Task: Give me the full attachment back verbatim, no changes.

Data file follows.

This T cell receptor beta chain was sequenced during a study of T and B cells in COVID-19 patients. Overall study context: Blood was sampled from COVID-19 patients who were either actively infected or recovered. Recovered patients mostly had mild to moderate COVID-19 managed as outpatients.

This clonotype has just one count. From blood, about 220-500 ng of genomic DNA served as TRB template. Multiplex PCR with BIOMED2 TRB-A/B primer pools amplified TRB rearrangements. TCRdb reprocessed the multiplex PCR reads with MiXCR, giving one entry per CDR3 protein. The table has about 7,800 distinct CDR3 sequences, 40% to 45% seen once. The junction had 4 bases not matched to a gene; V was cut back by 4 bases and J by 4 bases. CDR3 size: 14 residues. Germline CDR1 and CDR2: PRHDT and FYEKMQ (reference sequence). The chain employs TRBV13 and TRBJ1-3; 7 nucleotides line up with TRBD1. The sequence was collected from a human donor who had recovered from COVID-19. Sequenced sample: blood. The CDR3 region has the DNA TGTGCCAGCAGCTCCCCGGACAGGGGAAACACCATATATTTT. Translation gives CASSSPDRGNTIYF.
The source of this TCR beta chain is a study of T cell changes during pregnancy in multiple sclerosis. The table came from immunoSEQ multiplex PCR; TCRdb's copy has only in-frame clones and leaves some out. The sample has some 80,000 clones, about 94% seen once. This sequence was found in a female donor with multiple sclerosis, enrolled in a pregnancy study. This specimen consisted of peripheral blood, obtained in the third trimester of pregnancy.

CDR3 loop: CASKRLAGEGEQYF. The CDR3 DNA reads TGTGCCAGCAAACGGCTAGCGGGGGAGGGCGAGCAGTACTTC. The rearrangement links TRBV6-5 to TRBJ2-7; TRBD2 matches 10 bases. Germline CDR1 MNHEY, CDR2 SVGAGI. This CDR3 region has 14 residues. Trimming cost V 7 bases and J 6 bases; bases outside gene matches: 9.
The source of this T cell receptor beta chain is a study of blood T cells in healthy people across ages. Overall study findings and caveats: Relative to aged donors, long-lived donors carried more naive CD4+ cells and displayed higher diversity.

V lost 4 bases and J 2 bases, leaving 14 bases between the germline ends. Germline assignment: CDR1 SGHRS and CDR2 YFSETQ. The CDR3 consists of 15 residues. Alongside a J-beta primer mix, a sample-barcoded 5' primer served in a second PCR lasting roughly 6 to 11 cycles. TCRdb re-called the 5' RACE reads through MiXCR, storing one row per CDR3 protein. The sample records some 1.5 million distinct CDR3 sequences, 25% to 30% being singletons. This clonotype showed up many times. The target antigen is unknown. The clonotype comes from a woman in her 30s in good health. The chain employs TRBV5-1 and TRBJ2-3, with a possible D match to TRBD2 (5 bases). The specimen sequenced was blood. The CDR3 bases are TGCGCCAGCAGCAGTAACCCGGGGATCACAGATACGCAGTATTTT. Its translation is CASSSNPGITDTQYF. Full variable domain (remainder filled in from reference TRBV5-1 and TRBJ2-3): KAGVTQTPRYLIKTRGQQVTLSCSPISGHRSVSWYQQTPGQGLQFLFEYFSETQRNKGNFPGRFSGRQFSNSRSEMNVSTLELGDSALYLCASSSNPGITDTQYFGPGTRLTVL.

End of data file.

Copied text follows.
This T cell receptor beta chain was sequenced during a study of T and B cells in COVID-19 patients. Overall study context: Blood was sampled from COVID-19 patients who were either actively infected or recovered. Recovered patients mostly had mild to moderate COVID-19 managed as outpatients.

This clonotype has just one count. From blood, about 220-500 ng of genomic DNA served as TRB template. Multiplex PCR with BIOMED2 TRB-A/B primer pools amplified TRB rearrangements. TCRdb reprocessed the multiplex PCR reads with MiXCR, giving one entry per CDR3 protein. The table has about 7,800 distinct CDR3 sequences, 40% to 45% seen once. The junction had 4 bases not matched to a gene; V was cut back by 4 bases and J by 4 bases. CDR3 size: 14 residues. Germline CDR1 and CDR2: PRHDT and FYEKMQ (reference sequence). The chain employs TRBV13 and TRBJ1-3; 7 nucleotides line up with TRBD1. The sequence was collected from a human donor who had recovered from COVID-19. Sequenced sample: blood. The CDR3 region has the DNA TGTGCCAGCAGCTCCCCGGACAGGGGAAACACCATATATTTT. Translation gives CASSSPDRGNTIYF.
The source of this TCR beta chain is a study of T cell changes during pregnancy in multiple sclerosis. The table came from immunoSEQ multiplex PCR; TCRdb's copy has only in-frame clones and leaves some out. The sample has some 80,000 clones, about 94% seen once. This sequence was found in a female donor with multiple sclerosis, enrolled in a pregnancy study. This specimen consisted of peripheral blood, obtained in the third trimester of pregnancy.

CDR3 loop: CASKRLAGEGEQYF. The CDR3 DNA reads TGTGCCAGCAAACGGCTAGCGGGGGAGGGCGAGCAGTACTTC. The rearrangement links TRBV6-5 to TRBJ2-7; TRBD2 matches 10 bases. Germline CDR1 MNHEY, CDR2 SVGAGI. This CDR3 region has 14 residues. Trimming cost V 7 bases and J 6 bases; bases outside gene matches: 9.
The source of this T cell receptor beta chain is a study of blood T cells in healthy people across ages. Overall study findings and caveats: Relative to aged donors, long-lived donors carried more naive CD4+ cells and displayed higher diversity.

V lost 4 bases and J 2 bases, leaving 14 bases between the germline ends. Germline assignment: CDR1 SGHRS and CDR2 YFSETQ. The CDR3 consists of 15 residues. Alongside a J-beta primer mix, a sample-barcoded 5' primer served in a second PCR lasting roughly 6 to 11 cycles. TCRdb re-called the 5' RACE reads through MiXCR, storing one row per CDR3 protein. The sample records some 1.5 million distinct CDR3 sequences, 25% to 30% being singletons. This clonotype showed up many times. The target antigen is unknown. The clonotype comes from a woman in her 30s in good health. The chain employs TRBV5-1 and TRBJ2-3, with a possible D match to TRBD2 (5 bases). The specimen sequenced was blood. The CDR3 bases are TGCGCCAGCAGCAGTAACCCGGGGATCACAGATACGCAGTATTTT. Its translation is CASSSNPGITDTQYF. Full variable domain (remainder filled in from reference TRBV5-1 and TRBJ2-3): KAGVTQTPRYLIKTRGQQVTLSCSPISGHRSVSWYQQTPGQGLQFLFEYFSETQRNKGNFPGRFSGRQFSNSRSEMNVSTLELGDSALYLCASSSNPGITDTQYFGPGTRLTVL.